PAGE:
Political analyst Nexhmedin Spahiu, a former Grammar School student, pointed out that during his high school days, students had more enthusiasm and hope for a better future.

Nedžmedin
FOTO: KoSSev

„At the time, there was enthusiasm, hope for a better future and perspective, which was not really realistic. I do not see that enthusiasm among the students today, I only see them dreaming of leaving Kosovo and continuing their careers there. They do not have respect for professors, their seniors, for society, which is unfortunate,” Spahiu said.

He also estimated that teachers have drastically lowered the criteria, which led to a decrease in students’ level of knowledge.

Eighty-nine-year-old Aleksander Saveljic from Drenica, also a former student at the Mitrovica Grammar School, said that the film managed to bring him back to the days of his youth.

„I would like to meet old friends, because we were all like brothers and sisters, and teachers were like our parents. I think those were the happiest days, and even 70 or 80 years later we remember each other. It was an immense joy to be reminded of the days of our childhood,” Saveljic emphasized.

He also believes that there is a big difference between the older and current generations of students.

„I think society has progressed and I think current students have more knowledge than we had back then. There is no education without good manners, and I think we had better manners back then, and these new generations today are more educated,” Saveljic said.

Nemanja Nestorovic graduated from Grammar School in 2000. He said that, although there are major differences between the past and present times, Mitrovica Grammar School, which was considered one of the best schools in the city and beyond, can also boast about its excellent teaching staff and students.

According to Nestorovic, what this school lacks the most today is a new school building.

„In a city like Mitrovica, where there are so many different investments, there is no plan to build a Grammar School building so that the legacy left to us by previous generations can continue to live on,” Nestorovic concluded.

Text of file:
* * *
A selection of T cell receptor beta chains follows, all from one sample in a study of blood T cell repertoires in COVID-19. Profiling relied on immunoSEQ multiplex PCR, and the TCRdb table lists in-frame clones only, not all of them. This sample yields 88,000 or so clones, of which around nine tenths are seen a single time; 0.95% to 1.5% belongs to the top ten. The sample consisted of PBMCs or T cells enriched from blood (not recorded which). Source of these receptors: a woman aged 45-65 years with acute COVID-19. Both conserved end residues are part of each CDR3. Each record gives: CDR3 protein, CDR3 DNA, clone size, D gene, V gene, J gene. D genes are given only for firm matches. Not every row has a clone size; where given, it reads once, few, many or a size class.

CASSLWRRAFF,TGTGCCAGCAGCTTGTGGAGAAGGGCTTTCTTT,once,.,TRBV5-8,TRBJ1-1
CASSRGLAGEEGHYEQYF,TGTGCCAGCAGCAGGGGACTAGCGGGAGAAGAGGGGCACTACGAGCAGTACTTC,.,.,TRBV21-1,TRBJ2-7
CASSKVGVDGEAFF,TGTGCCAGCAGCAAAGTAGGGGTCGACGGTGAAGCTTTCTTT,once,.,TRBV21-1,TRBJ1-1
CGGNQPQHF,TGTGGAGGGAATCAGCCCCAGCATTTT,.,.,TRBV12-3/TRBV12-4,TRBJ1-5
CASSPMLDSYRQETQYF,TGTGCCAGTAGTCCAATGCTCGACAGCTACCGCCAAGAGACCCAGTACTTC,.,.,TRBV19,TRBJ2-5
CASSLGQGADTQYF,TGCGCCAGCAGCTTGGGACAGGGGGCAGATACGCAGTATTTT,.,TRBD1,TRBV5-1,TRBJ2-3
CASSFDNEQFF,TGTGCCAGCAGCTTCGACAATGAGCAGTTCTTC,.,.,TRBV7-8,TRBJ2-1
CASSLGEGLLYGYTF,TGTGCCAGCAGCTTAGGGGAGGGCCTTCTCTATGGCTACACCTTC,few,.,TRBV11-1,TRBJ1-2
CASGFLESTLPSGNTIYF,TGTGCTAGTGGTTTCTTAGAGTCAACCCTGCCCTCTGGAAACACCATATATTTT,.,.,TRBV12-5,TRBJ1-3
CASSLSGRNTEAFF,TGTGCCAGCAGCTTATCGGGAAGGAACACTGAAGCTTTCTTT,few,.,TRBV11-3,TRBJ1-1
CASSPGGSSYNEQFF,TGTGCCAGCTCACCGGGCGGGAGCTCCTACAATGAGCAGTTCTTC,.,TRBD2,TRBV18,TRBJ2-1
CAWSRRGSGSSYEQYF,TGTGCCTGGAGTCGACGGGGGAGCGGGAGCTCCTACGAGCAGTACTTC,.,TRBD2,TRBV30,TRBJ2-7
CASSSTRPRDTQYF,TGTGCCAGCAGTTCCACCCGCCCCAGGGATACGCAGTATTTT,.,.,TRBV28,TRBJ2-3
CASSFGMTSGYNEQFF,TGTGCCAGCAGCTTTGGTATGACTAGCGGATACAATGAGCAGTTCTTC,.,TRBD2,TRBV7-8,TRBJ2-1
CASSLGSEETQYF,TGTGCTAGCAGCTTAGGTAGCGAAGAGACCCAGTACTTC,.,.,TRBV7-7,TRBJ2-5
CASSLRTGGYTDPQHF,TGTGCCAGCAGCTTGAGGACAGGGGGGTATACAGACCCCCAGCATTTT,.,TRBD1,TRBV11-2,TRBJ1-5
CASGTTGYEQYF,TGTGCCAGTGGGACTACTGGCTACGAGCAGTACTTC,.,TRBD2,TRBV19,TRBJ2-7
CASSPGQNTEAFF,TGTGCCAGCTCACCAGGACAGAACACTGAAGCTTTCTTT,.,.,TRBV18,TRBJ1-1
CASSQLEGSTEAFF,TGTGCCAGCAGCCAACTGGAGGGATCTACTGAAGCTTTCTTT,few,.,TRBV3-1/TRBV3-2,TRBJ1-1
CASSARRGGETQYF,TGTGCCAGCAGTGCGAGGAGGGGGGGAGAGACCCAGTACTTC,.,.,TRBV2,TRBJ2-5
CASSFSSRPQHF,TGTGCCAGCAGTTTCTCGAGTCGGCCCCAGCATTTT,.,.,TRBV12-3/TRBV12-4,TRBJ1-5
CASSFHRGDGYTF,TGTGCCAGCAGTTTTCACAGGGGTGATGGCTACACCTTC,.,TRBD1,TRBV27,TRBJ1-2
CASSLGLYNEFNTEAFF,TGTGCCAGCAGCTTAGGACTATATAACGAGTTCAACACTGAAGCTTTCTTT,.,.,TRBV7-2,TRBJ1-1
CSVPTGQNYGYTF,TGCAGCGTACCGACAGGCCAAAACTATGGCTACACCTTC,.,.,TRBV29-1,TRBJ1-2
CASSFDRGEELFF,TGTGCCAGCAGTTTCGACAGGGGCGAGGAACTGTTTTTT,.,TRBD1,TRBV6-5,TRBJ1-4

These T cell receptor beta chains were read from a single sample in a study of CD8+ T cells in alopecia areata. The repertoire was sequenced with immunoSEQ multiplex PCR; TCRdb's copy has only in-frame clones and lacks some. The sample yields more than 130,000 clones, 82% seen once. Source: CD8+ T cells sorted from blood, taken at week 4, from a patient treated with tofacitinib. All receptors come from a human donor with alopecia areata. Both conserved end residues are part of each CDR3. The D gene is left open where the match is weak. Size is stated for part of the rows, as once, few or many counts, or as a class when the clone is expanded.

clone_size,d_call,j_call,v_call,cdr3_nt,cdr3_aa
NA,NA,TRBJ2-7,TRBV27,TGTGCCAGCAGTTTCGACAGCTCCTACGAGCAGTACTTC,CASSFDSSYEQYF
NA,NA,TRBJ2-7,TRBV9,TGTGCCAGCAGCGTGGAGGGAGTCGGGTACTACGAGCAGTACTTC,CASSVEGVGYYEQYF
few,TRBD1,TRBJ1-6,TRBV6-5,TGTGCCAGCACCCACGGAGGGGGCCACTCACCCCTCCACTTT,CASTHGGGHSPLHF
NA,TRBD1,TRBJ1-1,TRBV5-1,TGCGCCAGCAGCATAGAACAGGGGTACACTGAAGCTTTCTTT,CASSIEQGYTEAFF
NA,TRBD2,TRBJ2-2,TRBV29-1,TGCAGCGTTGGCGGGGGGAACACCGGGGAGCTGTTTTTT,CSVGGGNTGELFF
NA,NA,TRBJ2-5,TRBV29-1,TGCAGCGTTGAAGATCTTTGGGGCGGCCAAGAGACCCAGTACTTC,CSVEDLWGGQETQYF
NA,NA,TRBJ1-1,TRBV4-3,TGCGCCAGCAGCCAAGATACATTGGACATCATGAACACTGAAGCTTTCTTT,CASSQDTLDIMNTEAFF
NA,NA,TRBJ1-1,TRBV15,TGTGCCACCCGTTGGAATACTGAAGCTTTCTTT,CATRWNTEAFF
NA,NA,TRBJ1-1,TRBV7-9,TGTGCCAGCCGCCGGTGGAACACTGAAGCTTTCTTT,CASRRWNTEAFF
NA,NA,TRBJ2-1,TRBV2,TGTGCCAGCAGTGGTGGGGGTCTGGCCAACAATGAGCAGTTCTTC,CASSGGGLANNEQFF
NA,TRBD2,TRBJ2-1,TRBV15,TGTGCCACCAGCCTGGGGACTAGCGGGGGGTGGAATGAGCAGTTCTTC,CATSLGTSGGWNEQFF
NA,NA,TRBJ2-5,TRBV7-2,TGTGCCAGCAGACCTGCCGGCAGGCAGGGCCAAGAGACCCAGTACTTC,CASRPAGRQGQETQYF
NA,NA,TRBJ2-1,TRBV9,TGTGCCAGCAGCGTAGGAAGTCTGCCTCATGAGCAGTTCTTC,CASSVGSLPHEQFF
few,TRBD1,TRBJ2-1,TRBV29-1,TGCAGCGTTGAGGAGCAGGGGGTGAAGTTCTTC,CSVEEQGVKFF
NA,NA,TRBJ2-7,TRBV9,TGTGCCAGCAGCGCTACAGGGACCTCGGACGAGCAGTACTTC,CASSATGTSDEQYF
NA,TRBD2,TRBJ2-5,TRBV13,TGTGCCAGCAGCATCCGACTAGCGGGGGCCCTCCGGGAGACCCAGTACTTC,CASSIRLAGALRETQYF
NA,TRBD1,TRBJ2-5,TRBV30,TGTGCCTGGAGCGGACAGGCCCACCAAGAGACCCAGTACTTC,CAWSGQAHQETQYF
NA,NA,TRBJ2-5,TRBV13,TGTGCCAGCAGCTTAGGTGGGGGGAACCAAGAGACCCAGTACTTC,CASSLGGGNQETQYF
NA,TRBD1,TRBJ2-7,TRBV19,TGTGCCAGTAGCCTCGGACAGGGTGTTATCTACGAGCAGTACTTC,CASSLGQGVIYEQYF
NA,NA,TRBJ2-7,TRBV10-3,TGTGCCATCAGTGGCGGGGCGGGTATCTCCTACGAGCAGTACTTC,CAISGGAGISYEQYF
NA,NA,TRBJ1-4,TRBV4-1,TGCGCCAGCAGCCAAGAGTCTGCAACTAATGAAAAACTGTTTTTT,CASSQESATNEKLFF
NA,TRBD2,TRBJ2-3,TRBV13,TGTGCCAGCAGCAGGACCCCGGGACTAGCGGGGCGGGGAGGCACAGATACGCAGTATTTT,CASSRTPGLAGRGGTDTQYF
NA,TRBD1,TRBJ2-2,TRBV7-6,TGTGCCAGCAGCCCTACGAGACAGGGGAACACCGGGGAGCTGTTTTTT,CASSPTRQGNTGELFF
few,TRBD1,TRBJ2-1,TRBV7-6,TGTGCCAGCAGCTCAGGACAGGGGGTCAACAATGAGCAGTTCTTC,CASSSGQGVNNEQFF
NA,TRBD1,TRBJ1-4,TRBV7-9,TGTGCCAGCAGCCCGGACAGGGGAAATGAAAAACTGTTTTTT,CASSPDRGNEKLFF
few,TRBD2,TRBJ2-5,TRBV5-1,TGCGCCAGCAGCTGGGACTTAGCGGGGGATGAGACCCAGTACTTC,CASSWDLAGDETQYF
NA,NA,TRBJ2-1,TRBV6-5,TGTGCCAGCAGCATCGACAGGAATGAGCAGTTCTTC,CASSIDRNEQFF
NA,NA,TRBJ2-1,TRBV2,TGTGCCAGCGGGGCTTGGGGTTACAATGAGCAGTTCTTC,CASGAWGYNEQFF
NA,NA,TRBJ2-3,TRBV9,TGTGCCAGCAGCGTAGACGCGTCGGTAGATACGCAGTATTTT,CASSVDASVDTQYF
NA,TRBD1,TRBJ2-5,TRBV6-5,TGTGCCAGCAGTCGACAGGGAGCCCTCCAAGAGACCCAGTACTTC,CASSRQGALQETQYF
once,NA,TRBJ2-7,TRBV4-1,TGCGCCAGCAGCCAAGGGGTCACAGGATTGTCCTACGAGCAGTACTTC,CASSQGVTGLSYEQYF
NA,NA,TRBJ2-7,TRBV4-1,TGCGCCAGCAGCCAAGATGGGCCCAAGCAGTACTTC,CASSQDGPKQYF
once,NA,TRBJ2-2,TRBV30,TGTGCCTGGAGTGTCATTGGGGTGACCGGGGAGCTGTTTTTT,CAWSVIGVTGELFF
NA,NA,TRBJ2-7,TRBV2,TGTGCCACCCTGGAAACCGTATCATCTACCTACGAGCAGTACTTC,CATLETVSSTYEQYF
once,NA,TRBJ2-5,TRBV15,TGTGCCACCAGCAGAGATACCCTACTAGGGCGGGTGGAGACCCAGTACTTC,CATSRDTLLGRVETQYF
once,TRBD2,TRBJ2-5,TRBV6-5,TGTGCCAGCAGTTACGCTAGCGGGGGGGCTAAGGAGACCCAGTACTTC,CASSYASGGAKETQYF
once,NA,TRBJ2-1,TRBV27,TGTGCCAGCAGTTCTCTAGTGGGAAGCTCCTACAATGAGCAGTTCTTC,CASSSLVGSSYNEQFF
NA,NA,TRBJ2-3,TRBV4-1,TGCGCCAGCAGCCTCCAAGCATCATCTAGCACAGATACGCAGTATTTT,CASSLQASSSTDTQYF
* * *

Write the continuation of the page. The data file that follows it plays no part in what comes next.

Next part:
Nemanja
FOTO: KoSSev

Kosovska Mitrovica Grammar School marked its 100th anniversary last year. It received a work permit in 1915, by decree of the regent Aleksandar on behalf of the King of Serbia, Petar. The school opened its doors on December 1, 1919.

On September 5, 1933, the Grammar School was transformed into the Higher Secondary School. In 1958, it was named after the former professor, Italian Silvira Tomazini, who was assassinated.

The Grammar School was upgraded with a new modern building and a gymnasium hall in 1965. In 1991, the Grammar School changed its name to Grammar School of Linguistics and Sciences.

Since the end of the 1999 conflict, this institution was moved from the southern to the northern part of Mitrovica and continues to work within the building of the Technical School “Mihailo Petrovic Alas”. The high school in South Mitrovica is known today as „Frang Bardhi“ after a 17th-century Albanian writer and bishop.

From the first generation of graduates in 1919 to date, the Grammar School produced a number of distinguished professors, doctors, lawyers, intellectuals. Currently, 264 students divided into 14 classes attend the Grammar School.

Production and screening of the reportage was supported by the International Organization for Migration (IOM) and the British Embassy in Pristina.